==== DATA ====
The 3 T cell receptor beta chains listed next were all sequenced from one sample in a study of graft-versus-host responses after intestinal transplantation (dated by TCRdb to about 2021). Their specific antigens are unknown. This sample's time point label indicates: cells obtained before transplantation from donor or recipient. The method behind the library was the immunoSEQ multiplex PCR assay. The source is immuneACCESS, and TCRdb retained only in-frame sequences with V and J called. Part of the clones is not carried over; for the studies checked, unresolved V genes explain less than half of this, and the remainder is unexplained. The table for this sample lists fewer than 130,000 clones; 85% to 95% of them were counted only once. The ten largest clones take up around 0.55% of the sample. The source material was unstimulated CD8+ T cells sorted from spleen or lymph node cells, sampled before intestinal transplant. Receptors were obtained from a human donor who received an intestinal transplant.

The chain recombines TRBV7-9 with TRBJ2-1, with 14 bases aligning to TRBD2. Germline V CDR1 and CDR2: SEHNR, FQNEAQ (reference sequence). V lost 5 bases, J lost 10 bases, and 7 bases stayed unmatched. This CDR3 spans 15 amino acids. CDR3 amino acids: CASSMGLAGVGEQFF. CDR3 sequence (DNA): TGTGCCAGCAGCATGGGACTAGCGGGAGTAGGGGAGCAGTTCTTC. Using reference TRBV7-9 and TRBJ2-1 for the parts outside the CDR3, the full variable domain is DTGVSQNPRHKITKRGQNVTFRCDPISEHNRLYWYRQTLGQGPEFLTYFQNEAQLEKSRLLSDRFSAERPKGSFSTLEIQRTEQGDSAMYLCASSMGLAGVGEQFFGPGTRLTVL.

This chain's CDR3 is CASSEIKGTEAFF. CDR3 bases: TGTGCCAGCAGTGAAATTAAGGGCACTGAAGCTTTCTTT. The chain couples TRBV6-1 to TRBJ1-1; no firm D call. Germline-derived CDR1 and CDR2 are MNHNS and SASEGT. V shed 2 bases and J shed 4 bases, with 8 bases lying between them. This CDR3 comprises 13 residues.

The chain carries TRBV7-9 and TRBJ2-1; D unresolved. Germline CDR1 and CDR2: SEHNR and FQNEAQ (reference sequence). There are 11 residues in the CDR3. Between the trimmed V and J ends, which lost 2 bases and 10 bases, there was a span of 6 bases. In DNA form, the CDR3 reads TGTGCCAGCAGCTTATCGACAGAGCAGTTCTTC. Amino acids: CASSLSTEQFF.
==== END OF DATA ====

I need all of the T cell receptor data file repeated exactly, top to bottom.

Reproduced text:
The 3 T cell receptor beta chains listed next were all sequenced from one sample in a study of graft-versus-host responses after intestinal transplantation (dated by TCRdb to about 2021). Their specific antigens are unknown. This sample's time point label indicates: cells obtained before transplantation from donor or recipient. The method behind the library was the immunoSEQ multiplex PCR assay. The source is immuneACCESS, and TCRdb retained only in-frame sequences with V and J called. Part of the clones is not carried over; for the studies checked, unresolved V genes explain less than half of this, and the remainder is unexplained. The table for this sample lists fewer than 130,000 clones; 85% to 95% of them were counted only once. The ten largest clones take up around 0.55% of the sample. The source material was unstimulated CD8+ T cells sorted from spleen or lymph node cells, sampled before intestinal transplant. Receptors were obtained from a human donor who received an intestinal transplant.

The chain recombines TRBV7-9 with TRBJ2-1, with 14 bases aligning to TRBD2. Germline V CDR1 and CDR2: SEHNR, FQNEAQ (reference sequence). V lost 5 bases, J lost 10 bases, and 7 bases stayed unmatched. This CDR3 spans 15 amino acids. CDR3 amino acids: CASSMGLAGVGEQFF. CDR3 sequence (DNA): TGTGCCAGCAGCATGGGACTAGCGGGAGTAGGGGAGCAGTTCTTC. Using reference TRBV7-9 and TRBJ2-1 for the parts outside the CDR3, the full variable domain is DTGVSQNPRHKITKRGQNVTFRCDPISEHNRLYWYRQTLGQGPEFLTYFQNEAQLEKSRLLSDRFSAERPKGSFSTLEIQRTEQGDSAMYLCASSMGLAGVGEQFFGPGTRLTVL.

This chain's CDR3 is CASSEIKGTEAFF. CDR3 bases: TGTGCCAGCAGTGAAATTAAGGGCACTGAAGCTTTCTTT. The chain couples TRBV6-1 to TRBJ1-1; no firm D call. Germline-derived CDR1 and CDR2 are MNHNS and SASEGT. V shed 2 bases and J shed 4 bases, with 8 bases lying between them. This CDR3 comprises 13 residues.

The chain carries TRBV7-9 and TRBJ2-1; D unresolved. Germline CDR1 and CDR2: SEHNR and FQNEAQ (reference sequence). There are 11 residues in the CDR3. Between the trimmed V and J ends, which lost 2 bases and 10 bases, there was a span of 6 bases. In DNA form, the CDR3 reads TGTGCCAGCAGCTTATCGACAGAGCAGTTCTTC. Amino acids: CASSLSTEQFF.